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Bizerte, Tunisia.
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Bizerte, Tunisia.
Bizerte, Tunisia.

Bizerte, Tunisia.
ZOOM - Open a large version of this image

Bizerte, Tunisia.
Bizerte, Tunisia.

Travel information from
LookLex / Tunisia
The oldest and the most European
The old port
Corniche - the beach

City in Tunisia with 130,000 inhabitants (2005 estimate). Situated along the Mediterranean Sea, in the northeastern part of the country, it is the largest city of the Tunisian northern coast. Bizerte lies in between the sea and the Bay of Sebra or Lake Bizerte. It is the capital of Bizerte governorate with 540,000 inhabitants (2005 estimate) and an area of 3,685 km².
The economic base for Bizerte is today the oil refinery. Other important minerals include phosphates and iron. Other activities are the production of olives and olive oil, fishing, fish products and flour. Tourism has also come to play an important role along the many beaches to the north of the city.
Bizerte has good road and rail connections with other urban centres, and lies only 80 km northwest of the capital, Tunis. There is also an airport.
Bizerte is a charming city, with a well-planned modern urban centre and with an old town and harbour which belongs to the most picturesque sites in all of the African Mediterranean coast.

1st millennium BCE: Founded by the Phoenicians from Tyre as a trade and military outpost, and named Hippo Diarrythus. The Phonicians would dig a canal from Lake Bizerte.
310: Captured by Agathocles of Syracuse.
2nd century: Becomes a Roman colony following the fall of Carthage.
661 CE: Conquered by the Arab Muslims, and named Bizerte.
9th century: Bizerte is rebuilt by the command of the Aghlabids.
1535: Occupied by the Spanish.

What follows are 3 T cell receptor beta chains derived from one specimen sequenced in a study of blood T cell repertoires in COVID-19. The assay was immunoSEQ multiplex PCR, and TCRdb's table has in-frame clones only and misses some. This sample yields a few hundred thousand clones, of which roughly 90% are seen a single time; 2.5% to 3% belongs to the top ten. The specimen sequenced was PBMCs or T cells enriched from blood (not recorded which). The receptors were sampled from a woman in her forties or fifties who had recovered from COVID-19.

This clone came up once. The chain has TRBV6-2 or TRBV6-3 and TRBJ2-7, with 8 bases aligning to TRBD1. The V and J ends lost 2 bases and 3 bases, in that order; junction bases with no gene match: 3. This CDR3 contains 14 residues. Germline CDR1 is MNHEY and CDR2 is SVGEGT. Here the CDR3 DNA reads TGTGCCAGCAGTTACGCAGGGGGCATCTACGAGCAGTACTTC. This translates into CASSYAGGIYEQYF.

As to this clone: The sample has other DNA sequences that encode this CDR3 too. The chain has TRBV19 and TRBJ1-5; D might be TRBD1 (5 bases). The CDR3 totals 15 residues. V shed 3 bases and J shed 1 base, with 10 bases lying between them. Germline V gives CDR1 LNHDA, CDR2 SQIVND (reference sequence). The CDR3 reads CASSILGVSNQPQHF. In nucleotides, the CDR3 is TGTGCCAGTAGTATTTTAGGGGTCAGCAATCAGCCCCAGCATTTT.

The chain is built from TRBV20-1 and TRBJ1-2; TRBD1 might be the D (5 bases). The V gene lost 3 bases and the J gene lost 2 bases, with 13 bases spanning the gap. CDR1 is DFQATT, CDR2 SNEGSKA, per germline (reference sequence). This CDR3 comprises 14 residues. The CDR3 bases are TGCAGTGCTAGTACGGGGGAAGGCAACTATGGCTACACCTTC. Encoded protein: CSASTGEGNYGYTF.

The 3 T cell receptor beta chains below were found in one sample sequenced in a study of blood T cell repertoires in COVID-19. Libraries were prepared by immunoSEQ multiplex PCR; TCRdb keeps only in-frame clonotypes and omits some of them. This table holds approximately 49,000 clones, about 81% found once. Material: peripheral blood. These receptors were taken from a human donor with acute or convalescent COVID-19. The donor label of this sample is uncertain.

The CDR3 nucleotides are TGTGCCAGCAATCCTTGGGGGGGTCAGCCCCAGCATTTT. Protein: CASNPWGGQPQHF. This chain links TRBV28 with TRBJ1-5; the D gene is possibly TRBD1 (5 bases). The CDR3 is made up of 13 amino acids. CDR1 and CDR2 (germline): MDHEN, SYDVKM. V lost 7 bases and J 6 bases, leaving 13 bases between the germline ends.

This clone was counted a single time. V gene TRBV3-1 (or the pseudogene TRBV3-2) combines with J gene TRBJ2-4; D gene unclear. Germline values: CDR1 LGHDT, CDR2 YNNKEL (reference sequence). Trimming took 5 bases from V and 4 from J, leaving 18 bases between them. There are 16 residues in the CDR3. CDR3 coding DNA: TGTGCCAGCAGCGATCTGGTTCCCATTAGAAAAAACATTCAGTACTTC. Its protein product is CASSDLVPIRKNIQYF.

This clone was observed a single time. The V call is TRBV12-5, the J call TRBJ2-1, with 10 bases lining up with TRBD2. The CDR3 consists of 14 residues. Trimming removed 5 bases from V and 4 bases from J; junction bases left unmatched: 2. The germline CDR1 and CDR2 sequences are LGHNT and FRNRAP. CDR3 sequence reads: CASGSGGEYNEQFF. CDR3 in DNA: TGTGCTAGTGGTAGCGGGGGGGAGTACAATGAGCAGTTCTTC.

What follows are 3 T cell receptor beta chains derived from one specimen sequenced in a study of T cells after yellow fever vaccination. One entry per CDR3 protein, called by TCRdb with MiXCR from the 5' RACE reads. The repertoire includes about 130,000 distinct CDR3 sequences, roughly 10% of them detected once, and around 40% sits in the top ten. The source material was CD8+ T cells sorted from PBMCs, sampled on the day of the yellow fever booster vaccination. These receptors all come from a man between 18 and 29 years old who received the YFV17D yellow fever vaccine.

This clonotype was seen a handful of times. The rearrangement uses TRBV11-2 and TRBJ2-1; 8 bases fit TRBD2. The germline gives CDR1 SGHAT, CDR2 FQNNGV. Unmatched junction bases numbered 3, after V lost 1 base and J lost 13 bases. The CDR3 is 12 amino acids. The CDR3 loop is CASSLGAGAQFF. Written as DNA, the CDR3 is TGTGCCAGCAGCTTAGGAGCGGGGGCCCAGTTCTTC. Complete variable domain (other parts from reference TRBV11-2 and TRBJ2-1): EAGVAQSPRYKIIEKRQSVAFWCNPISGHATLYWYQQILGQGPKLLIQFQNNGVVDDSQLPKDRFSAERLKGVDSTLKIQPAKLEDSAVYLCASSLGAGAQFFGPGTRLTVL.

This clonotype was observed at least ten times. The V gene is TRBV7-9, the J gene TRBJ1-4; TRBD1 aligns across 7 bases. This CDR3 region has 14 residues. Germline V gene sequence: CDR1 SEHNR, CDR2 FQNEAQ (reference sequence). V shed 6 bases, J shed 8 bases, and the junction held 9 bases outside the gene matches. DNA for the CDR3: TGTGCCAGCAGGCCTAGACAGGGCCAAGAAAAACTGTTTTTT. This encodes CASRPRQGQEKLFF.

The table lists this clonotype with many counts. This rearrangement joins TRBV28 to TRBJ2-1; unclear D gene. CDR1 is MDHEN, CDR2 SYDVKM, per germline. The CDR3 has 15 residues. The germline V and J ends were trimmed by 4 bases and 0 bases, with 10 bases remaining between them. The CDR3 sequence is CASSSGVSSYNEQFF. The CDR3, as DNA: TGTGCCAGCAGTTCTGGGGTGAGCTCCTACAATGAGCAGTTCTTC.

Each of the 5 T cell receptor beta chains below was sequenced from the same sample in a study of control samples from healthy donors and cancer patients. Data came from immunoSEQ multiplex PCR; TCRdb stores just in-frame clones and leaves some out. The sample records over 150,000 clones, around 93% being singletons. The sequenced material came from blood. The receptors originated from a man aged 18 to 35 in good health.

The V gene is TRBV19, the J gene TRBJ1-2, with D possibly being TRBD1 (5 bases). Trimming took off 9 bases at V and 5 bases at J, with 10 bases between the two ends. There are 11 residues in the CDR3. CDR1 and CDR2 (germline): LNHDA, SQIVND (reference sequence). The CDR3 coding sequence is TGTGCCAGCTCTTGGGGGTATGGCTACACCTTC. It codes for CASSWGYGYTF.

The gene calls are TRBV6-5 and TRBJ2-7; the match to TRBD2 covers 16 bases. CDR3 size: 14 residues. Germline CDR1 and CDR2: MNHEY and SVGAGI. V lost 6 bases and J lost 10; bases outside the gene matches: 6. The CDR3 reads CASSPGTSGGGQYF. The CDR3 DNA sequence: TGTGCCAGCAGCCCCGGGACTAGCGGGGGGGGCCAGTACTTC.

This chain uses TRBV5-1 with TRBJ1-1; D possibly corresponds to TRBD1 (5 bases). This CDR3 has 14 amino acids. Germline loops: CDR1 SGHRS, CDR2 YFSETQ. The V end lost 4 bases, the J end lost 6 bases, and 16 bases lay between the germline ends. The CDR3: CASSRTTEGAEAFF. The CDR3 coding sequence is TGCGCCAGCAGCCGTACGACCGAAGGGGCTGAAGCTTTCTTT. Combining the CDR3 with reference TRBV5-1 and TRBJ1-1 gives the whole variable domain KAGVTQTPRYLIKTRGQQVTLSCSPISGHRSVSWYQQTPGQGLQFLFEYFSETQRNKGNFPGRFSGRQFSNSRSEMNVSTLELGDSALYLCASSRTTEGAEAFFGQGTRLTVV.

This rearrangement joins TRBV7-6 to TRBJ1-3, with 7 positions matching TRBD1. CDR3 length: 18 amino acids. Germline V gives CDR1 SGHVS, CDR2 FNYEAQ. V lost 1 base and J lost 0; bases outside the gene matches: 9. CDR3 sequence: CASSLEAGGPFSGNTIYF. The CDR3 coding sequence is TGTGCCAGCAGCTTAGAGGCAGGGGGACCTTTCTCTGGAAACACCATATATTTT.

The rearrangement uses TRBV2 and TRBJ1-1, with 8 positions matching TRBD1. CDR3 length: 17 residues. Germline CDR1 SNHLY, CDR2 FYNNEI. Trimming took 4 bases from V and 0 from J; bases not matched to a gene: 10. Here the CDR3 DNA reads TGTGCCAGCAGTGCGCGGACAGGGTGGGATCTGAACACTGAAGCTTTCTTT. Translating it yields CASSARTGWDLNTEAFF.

1572: Pirates take control over Bizerte, and turn it into one of their strongholds.
1610: Youssef Dey takes control of Bizerte, and piracy continues.
1881: Together with most of Tunisia, comes Bizerte under French control, and becomes an important military centre, controlling both the northern and eastern coast of Tunisia.
1895: The French complete a new canal between Lake Bizerte and the sea. This turns the area into an ideal naval port and arsenal, with Sidi Abdallah (later Menzel Bourguiba) as the military centre. New quarters of Bizerte are added to the canal's outlet.
1942 November: Germans take control over Bizerte.
1943 May 7: Allied troops capture Bizerte from the Germans.
1956: Tunisia gains its independence, but Bizerte stays under French control, due to the importance of the military base.
1961: The entrance to the French naval base is blocked by the Tunisian navy. Many military clashes follow, killing more than 1,000 Tunisians.
1963 October 15: The French abandon Bizerte, and the town is annexed to the rest of Tunisia.
— The naval base is closed by the Tunisian authorities.
1964: Oil refining starts near the city.

By Tore Kjeilen